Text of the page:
Children who spend their first few years in institutions without affectionate care, sensory stimulation, or other bare necessities often can’t form close relationships. Known as attachment disorder, this condition has attracted intense interest as more people adopt institutionalized youngsters from around the world.
Despite some highly publicized cases in which violent acts were attributed to attachment disorder, its features and causes remain controversial.
An ongoing study of children adopted from Romanian orphanages by British parents outlines a set of behaviors typical of the disorder. Neither defiance nor violence characterizes the group. The work confirms that severe deprivation lies at the core of attachment disorder but doesn’t inevitably undermine social functioning, reports a team headed by psychologist Thomas G. O’Connor of the Institute of Psychiatry in London.
Kids between ages 4 and 6 who have attachment disorder disregard their adoptive parents and eagerly approach strangers, and they don’t look for their parents in new or scary situations. Such kids also often misinterpret social cues and find it difficult to generate more than superficial interest in others. Published diagnostic criteria for attachment disorder only partially describe this overall clinical picture, O’Connor’s group says.
“Our observations of children [with attachment disorder] and interviews with parents attest to the clinical concerns raised about the children’s safety and difficulties in establishing relationships with others,” the researchers conclude in the June Journal of the American Academy of Child and Adolescent Psychiatry.
However, nobody knows whether the youngsters’ condition will improve as they spend more time in adoptive families, the scientists say. No established treatment exists for attachment disorder.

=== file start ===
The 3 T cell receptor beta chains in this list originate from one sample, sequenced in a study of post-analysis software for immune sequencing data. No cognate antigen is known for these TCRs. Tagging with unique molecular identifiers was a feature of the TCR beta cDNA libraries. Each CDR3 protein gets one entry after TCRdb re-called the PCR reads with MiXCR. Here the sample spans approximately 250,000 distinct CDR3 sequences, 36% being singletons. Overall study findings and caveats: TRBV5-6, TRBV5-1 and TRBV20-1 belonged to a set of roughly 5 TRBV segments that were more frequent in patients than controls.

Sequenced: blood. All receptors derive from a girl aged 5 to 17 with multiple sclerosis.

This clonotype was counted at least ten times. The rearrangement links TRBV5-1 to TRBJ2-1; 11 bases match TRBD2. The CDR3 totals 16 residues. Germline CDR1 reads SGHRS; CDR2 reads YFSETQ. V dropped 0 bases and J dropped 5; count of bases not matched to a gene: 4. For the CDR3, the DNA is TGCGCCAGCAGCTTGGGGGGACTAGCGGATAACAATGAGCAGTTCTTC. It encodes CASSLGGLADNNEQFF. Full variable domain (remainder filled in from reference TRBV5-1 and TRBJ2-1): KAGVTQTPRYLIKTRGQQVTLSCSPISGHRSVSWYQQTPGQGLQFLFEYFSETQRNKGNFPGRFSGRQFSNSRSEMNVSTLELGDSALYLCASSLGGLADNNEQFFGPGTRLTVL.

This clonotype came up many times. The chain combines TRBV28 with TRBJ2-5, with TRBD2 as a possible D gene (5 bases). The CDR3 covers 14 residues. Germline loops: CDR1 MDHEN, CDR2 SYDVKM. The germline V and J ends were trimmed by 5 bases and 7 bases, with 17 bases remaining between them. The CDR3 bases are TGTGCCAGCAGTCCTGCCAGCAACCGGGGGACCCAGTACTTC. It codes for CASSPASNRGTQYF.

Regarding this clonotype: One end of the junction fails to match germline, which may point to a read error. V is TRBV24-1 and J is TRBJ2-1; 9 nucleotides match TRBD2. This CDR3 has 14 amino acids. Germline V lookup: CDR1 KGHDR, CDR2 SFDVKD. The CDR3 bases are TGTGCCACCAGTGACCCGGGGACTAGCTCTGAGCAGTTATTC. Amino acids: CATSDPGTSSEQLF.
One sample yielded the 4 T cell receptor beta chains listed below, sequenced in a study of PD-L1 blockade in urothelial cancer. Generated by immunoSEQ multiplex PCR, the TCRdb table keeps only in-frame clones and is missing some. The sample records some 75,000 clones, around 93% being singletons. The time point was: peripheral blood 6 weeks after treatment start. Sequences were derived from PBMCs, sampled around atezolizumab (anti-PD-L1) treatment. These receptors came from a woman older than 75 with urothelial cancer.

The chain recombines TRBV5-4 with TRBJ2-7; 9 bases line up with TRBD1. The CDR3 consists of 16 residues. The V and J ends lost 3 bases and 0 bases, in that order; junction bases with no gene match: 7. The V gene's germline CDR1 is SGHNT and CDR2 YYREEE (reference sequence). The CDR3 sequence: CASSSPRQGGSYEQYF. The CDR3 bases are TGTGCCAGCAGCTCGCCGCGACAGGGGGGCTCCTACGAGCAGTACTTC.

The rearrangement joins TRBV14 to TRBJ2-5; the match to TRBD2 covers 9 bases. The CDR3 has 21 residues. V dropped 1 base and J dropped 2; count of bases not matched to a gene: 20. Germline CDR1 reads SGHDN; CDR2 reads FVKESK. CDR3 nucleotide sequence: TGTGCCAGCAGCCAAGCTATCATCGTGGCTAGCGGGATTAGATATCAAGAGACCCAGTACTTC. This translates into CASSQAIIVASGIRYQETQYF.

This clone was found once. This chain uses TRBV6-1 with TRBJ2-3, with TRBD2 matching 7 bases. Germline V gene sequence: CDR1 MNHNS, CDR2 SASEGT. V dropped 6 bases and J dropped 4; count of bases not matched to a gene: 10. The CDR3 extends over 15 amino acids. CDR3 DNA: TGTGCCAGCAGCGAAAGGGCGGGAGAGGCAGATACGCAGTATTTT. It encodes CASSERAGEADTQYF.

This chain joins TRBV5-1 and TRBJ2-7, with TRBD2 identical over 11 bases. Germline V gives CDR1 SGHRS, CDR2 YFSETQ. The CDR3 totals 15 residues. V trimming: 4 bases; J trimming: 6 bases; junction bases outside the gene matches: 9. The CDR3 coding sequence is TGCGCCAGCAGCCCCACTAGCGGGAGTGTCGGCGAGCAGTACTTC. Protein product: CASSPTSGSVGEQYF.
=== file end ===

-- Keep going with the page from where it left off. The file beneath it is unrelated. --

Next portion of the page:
The researchers conducted home evaluations on 111 Romanian children at ages 4 and 6 who were adopted by 2 years of age and 52 British children adopted by 6 months of age.
Another 48 Romanian children who entered adoptive families between ages 2 and 3½ were evaluated at age 6. At the time of adoption, the Romanian kids had shown malnourishment and other physical signs of severe deprivation.
Children exposed to the most deprivation had the highest rates of attachment disorder. O’Connor’s team diagnosed the condition in 4 percent of the British children, 7 percent of Romanian kids adopted by age 6 months, 21 percent of Romanian youngsters adopted between ages 6 months and 2 years, and 31 percent of Romanian children adopted between ages 2 and 3½ years. Attachment disorder, or its absence, usually stayed stable from ages 4 to 6.
Other data suggest that indiscriminate friendliness is the most persistent symptom linked to attachment disorder, remarks psychiatrist Charles H. Zeanah of Tulane University School of Medicine in New Orleans. His research indicates that among formerly deprived children, unchecked sociability can still affect those who manage to develop close relationships.